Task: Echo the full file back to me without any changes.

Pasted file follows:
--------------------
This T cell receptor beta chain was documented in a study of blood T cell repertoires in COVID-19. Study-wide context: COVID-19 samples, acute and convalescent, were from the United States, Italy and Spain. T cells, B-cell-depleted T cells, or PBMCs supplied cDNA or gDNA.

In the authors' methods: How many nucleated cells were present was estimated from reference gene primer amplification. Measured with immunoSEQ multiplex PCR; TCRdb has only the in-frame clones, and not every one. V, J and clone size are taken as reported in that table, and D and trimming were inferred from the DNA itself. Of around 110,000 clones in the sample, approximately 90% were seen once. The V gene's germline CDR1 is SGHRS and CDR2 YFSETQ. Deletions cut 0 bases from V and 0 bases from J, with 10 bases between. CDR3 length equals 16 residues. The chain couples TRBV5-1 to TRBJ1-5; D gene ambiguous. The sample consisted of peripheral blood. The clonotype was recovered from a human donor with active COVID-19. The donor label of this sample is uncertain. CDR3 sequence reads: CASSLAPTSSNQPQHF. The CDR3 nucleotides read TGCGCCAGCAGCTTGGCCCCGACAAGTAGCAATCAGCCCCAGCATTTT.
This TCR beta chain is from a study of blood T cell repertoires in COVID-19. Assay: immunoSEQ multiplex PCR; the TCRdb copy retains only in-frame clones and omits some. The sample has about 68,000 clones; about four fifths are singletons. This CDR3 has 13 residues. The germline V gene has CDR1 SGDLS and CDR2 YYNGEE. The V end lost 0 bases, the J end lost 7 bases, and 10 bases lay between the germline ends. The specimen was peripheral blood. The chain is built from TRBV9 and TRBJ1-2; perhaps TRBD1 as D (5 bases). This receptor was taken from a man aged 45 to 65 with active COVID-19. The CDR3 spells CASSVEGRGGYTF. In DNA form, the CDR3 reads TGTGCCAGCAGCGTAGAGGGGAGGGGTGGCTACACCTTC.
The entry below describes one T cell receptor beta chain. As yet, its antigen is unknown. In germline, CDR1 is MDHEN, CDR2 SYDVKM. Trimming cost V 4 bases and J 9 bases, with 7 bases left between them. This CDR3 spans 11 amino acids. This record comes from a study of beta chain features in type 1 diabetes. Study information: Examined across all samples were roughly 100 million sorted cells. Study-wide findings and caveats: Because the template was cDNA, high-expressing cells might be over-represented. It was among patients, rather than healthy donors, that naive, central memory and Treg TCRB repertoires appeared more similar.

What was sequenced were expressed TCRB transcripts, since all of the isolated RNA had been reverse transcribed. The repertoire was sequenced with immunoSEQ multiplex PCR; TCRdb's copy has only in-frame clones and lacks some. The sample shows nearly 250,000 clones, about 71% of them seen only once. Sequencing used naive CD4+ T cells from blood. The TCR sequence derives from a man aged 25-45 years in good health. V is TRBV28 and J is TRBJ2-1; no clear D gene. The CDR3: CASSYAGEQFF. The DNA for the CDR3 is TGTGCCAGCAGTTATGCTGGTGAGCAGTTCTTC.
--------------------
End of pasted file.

This T cell receptor beta chain was documented in a study of blood T cell repertoires in COVID-19. Study-wide context: COVID-19 samples, acute and convalescent, were from the United States, Italy and Spain. T cells, B-cell-depleted T cells, or PBMCs supplied cDNA or gDNA.

In the authors' methods: How many nucleated cells were present was estimated from reference gene primer amplification. Measured with immunoSEQ multiplex PCR; TCRdb has only the in-frame clones, and not every one. V, J and clone size are taken as reported in that table, and D and trimming were inferred from the DNA itself. Of around 110,000 clones in the sample, approximately 90% were seen once. The V gene's germline CDR1 is SGHRS and CDR2 YFSETQ. Deletions cut 0 bases from V and 0 bases from J, with 10 bases between. CDR3 length equals 16 residues. The chain couples TRBV5-1 to TRBJ1-5; D gene ambiguous. The sample consisted of peripheral blood. The clonotype was recovered from a human donor with active COVID-19. The donor label of this sample is uncertain. CDR3 sequence reads: CASSLAPTSSNQPQHF. The CDR3 nucleotides read TGCGCCAGCAGCTTGGCCCCGACAAGTAGCAATCAGCCCCAGCATTTT.
This TCR beta chain is from a study of blood T cell repertoires in COVID-19. Assay: immunoSEQ multiplex PCR; the TCRdb copy retains only in-frame clones and omits some. The sample has about 68,000 clones; about four fifths are singletons. This CDR3 has 13 residues. The germline V gene has CDR1 SGDLS and CDR2 YYNGEE. The V end lost 0 bases, the J end lost 7 bases, and 10 bases lay between the germline ends. The specimen was peripheral blood. The chain is built from TRBV9 and TRBJ1-2; perhaps TRBD1 as D (5 bases). This receptor was taken from a man aged 45 to 65 with active COVID-19. The CDR3 spells CASSVEGRGGYTF. In DNA form, the CDR3 reads TGTGCCAGCAGCGTAGAGGGGAGGGGTGGCTACACCTTC.
The entry below describes one T cell receptor beta chain. As yet, its antigen is unknown. In germline, CDR1 is MDHEN, CDR2 SYDVKM. Trimming cost V 4 bases and J 9 bases, with 7 bases left between them. This CDR3 spans 11 amino acids. This record comes from a study of beta chain features in type 1 diabetes. Study information: Examined across all samples were roughly 100 million sorted cells. Study-wide findings and caveats: Because the template was cDNA, high-expressing cells might be over-represented. It was among patients, rather than healthy donors, that naive, central memory and Treg TCRB repertoires appeared more similar.

What was sequenced were expressed TCRB transcripts, since all of the isolated RNA had been reverse transcribed. The repertoire was sequenced with immunoSEQ multiplex PCR; TCRdb's copy has only in-frame clones and lacks some. The sample shows nearly 250,000 clones, about 71% of them seen only once. Sequencing used naive CD4+ T cells from blood. The TCR sequence derives from a man aged 25-45 years in good health. V is TRBV28 and J is TRBJ2-1; no clear D gene. The CDR3: CASSYAGEQFF. The DNA for the CDR3 is TGTGCCAGCAGTTATGCTGGTGAGCAGTTCTTC.